50 Years of International Control in Psychotropic Substances

VIENNA, 19 February - Half a century ago, on 21 February 1971, the Convention on Psychotropic Substances was adopted and opened for signature.

Following concerns expressed by many countries in the 1950s and 60s about the widespread misuse of hallucinogens, barbiturates, amphetamines and tranquillizers, representatives of 71 States gathered in Vienna to adopt the Convention on Psychotropic Substances, creating a system applicable still today. The Convention was signed by 34 States at the time of its adoption, and enjoys nearly universal adherence today, with 184 State Parties.

Recognizing that the use of psychotropic substances for medical and scientific purposes was indispensable, the 1971 Convention extended-for the first time in history-international regulation of manufacture and trade to psychotropic substances. The Convention requires States Parties to maintain a system of control and to implement measures to combat illicit traffic in controlled psychotropic substances. It also requires States to take measures for the prevention and treatment of abuse, and rehabilitation of persons affected, and to take into consideration the principle of proportionality inherent to criminal justice.

Initially, 32 psychotropic substances were placed in four schedules of varying degree of control. Over the years, control measures under the 1971 Convention were extended to over 150 substances, including a number of amphetamine-type stimulants, hallucinogens (including LSD), sedative hypnotics and anxiolytics (such as barbiturates), analgesics and antidepressants. Of those, the Board has seen between 30 to 40 psychotropic substances having a significant presence on the licit market in recent years - manufactured, traded and consumed for medical purposes. Detailed information on market activity is published annually by the Board in its technical report on psychotropic substances.

Number of substances controlled under the 1971 Convention on Psychotropic Substances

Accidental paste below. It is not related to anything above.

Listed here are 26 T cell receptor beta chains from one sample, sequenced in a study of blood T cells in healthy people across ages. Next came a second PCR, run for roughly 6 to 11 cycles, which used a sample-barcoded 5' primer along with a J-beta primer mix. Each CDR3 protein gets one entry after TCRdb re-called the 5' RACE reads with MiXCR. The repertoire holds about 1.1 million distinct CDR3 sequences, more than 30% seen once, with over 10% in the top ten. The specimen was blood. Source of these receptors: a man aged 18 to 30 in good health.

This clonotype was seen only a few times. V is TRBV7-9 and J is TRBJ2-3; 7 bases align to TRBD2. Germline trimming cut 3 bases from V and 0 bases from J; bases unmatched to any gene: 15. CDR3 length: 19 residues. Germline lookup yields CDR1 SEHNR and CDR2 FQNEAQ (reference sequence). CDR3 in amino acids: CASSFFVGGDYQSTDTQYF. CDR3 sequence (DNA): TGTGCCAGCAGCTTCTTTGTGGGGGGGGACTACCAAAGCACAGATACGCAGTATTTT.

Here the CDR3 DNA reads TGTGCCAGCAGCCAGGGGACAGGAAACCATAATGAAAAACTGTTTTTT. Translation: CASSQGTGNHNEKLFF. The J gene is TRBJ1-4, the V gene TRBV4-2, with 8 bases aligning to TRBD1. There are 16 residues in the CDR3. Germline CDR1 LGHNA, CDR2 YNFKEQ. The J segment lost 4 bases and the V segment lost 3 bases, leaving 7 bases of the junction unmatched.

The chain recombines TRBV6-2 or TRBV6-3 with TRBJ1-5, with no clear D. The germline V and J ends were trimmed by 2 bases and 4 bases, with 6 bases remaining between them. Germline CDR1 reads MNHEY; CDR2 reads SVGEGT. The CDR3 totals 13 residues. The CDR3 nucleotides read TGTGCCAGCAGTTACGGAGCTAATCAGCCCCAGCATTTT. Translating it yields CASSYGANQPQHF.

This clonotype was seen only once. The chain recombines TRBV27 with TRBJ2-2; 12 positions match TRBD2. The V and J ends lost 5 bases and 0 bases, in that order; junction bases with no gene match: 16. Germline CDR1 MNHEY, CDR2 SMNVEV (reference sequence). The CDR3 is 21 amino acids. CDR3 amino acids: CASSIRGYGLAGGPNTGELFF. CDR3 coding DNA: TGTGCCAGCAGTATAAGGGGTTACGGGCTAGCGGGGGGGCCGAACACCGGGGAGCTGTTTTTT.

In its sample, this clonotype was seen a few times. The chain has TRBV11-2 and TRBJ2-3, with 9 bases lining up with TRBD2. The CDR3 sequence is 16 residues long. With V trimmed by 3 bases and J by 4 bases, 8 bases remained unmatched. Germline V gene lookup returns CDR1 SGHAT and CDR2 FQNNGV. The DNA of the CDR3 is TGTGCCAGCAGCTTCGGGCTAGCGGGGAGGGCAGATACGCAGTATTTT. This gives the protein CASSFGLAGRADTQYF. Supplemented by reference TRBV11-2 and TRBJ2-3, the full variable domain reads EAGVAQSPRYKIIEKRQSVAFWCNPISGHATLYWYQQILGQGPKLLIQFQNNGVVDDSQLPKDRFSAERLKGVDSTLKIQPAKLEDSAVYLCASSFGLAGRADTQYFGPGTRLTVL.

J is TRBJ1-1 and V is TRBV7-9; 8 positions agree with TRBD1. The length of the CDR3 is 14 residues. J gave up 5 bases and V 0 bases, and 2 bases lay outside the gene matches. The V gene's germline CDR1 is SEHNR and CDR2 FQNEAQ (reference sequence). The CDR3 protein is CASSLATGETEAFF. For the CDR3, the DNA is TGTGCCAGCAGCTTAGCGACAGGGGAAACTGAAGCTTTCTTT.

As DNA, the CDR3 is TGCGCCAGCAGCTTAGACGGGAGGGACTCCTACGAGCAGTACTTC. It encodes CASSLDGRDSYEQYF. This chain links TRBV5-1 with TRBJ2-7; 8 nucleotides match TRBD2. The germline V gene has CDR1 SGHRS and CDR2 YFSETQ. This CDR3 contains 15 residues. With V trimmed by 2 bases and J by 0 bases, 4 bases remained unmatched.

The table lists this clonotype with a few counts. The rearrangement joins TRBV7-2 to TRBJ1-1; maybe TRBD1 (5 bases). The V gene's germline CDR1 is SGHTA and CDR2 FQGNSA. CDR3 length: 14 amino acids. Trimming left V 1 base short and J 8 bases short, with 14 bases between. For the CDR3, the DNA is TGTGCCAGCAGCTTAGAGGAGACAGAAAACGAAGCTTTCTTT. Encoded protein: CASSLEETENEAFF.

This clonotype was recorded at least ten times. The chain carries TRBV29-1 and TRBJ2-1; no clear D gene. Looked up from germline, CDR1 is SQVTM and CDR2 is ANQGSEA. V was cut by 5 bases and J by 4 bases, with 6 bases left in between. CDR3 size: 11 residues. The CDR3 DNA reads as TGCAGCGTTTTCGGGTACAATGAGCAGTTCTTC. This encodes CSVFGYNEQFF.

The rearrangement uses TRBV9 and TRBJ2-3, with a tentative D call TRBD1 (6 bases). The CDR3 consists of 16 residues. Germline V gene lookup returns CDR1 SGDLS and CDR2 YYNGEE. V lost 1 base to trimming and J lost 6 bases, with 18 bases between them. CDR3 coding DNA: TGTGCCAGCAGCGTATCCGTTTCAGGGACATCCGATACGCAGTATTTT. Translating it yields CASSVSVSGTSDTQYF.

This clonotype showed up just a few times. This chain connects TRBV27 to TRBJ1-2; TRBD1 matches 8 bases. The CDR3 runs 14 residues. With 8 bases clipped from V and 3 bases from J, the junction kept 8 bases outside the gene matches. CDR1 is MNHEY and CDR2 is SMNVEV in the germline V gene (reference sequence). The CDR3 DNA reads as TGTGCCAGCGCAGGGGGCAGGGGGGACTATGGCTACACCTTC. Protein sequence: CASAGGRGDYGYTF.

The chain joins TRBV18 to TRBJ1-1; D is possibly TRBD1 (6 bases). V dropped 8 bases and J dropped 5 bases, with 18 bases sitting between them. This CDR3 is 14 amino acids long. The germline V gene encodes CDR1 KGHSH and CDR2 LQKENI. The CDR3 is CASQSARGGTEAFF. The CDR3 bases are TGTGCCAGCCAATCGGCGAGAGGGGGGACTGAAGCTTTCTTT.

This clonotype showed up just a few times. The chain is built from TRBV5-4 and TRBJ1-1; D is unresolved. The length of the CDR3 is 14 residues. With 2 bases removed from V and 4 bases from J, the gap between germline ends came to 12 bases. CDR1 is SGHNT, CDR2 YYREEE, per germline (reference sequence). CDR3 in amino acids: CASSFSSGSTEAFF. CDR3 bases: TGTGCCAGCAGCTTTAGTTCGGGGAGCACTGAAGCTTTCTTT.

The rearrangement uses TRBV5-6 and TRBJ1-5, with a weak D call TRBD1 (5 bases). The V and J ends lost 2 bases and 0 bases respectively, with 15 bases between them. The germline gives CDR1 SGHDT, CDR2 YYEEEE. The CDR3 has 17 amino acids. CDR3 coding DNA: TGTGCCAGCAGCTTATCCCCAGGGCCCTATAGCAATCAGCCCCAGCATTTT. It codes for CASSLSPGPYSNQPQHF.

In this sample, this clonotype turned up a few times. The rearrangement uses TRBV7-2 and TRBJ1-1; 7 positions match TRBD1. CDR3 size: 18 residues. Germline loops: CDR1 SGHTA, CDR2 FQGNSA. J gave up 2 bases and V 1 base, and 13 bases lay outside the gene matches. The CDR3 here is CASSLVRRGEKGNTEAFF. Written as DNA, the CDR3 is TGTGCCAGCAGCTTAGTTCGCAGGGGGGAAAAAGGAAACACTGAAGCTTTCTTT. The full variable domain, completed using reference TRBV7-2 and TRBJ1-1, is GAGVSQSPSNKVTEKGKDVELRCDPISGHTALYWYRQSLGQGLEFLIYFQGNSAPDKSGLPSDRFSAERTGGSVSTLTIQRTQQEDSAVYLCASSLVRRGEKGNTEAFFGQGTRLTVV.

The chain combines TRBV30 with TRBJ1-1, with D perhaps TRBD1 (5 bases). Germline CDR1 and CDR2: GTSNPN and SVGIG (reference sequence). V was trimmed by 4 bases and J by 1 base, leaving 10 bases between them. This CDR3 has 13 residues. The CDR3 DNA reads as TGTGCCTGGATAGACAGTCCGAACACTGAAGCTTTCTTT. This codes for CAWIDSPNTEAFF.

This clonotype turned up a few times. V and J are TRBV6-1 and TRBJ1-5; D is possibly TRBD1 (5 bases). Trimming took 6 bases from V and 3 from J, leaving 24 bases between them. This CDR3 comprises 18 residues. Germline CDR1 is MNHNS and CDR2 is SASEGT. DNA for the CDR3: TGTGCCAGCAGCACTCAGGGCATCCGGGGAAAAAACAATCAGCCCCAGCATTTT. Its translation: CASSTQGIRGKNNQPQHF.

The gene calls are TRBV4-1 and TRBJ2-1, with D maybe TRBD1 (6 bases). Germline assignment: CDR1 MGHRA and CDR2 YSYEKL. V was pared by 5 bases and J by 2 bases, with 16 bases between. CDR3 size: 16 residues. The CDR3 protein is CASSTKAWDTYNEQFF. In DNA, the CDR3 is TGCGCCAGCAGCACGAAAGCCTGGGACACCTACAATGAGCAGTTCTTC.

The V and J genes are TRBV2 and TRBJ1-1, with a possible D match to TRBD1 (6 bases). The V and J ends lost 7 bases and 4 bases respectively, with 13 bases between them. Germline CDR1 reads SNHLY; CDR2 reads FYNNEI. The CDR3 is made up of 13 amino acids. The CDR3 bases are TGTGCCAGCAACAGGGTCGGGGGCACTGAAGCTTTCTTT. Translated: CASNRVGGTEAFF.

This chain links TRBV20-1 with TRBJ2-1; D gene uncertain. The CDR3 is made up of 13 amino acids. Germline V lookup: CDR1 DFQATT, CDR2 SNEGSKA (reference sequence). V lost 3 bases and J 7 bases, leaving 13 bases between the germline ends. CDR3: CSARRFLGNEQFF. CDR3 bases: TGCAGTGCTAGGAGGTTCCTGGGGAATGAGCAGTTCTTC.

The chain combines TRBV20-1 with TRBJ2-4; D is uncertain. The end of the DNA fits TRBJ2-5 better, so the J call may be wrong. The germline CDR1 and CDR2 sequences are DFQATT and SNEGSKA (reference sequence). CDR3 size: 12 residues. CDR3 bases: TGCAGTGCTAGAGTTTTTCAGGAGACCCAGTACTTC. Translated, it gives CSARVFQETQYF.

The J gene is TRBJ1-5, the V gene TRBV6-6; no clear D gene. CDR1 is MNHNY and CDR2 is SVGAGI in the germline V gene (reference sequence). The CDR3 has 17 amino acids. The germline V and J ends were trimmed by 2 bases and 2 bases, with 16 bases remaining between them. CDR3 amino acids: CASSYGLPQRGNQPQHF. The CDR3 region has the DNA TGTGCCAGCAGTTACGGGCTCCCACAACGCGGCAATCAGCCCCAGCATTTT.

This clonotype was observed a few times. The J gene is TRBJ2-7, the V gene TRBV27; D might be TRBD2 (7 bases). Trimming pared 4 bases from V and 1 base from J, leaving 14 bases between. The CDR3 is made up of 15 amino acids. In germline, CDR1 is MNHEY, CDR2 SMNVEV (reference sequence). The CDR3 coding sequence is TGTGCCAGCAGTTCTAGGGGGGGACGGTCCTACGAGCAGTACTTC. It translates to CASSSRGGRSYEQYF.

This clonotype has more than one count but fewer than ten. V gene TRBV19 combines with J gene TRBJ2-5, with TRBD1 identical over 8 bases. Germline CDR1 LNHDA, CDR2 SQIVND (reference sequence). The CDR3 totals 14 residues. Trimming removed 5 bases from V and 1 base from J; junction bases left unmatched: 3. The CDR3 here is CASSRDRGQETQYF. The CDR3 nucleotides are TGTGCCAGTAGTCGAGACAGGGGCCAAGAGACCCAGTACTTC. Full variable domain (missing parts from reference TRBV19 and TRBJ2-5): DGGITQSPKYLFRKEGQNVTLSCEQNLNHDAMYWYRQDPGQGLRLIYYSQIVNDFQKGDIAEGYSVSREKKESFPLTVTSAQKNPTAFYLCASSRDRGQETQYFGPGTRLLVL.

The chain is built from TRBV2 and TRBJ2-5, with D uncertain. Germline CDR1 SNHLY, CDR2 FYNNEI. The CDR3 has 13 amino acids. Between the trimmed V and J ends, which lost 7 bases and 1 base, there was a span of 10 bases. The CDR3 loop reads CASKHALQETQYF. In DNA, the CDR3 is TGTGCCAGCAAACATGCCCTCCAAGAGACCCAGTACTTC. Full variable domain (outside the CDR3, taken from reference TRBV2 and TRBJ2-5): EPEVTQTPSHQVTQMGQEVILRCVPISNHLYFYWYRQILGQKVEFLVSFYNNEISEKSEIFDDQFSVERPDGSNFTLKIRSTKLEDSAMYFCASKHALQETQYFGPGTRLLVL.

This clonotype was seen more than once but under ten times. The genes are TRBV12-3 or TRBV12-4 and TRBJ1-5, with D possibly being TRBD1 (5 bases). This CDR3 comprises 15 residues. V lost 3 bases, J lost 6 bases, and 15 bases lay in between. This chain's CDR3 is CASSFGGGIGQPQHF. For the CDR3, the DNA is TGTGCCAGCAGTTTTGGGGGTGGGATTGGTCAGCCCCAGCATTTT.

The 1971 Convention provides a legal framework for the control of a number of important and indispensable medicines. Psychotropic substances are essential for the treatment and management of a wide range of medical conditions, in particular mental and neurological health conditions, and for the induction of anesthesia in preoperative procedures. Their relevance in medical practice became even more evident during the ongoing COVID-19 pandemic.

The Board has faced a challenge in monitoring and assessing the availability of psychotropic substances in many parts of the world, due to inconsistent or non-existent consumption data. Available information indicates that these substances may be almost inaccessible to some populations, and that resources allocated to addressing mental health disorders may have been inadequately and inequitably distributed. Countries continue to be urged to assess their medical needs, measure their national consumption and submit their data to the INCB. To that end, the Board has compiled commonly used methodologies for the collection of data on consumption of psychotropic substances, which it will make available to countries in the coming months.

This 50th anniversary of the adoption of the 1971 Convention marks an important milestone in the development of the international legal framework for drug control, and in the regulated trade of substances that are indispensable for medical purposes but liable to abuse. The Board looks forward to continuing to work with Governments to ensure availability of and access to psychotropic substances in line with sound medical practice.

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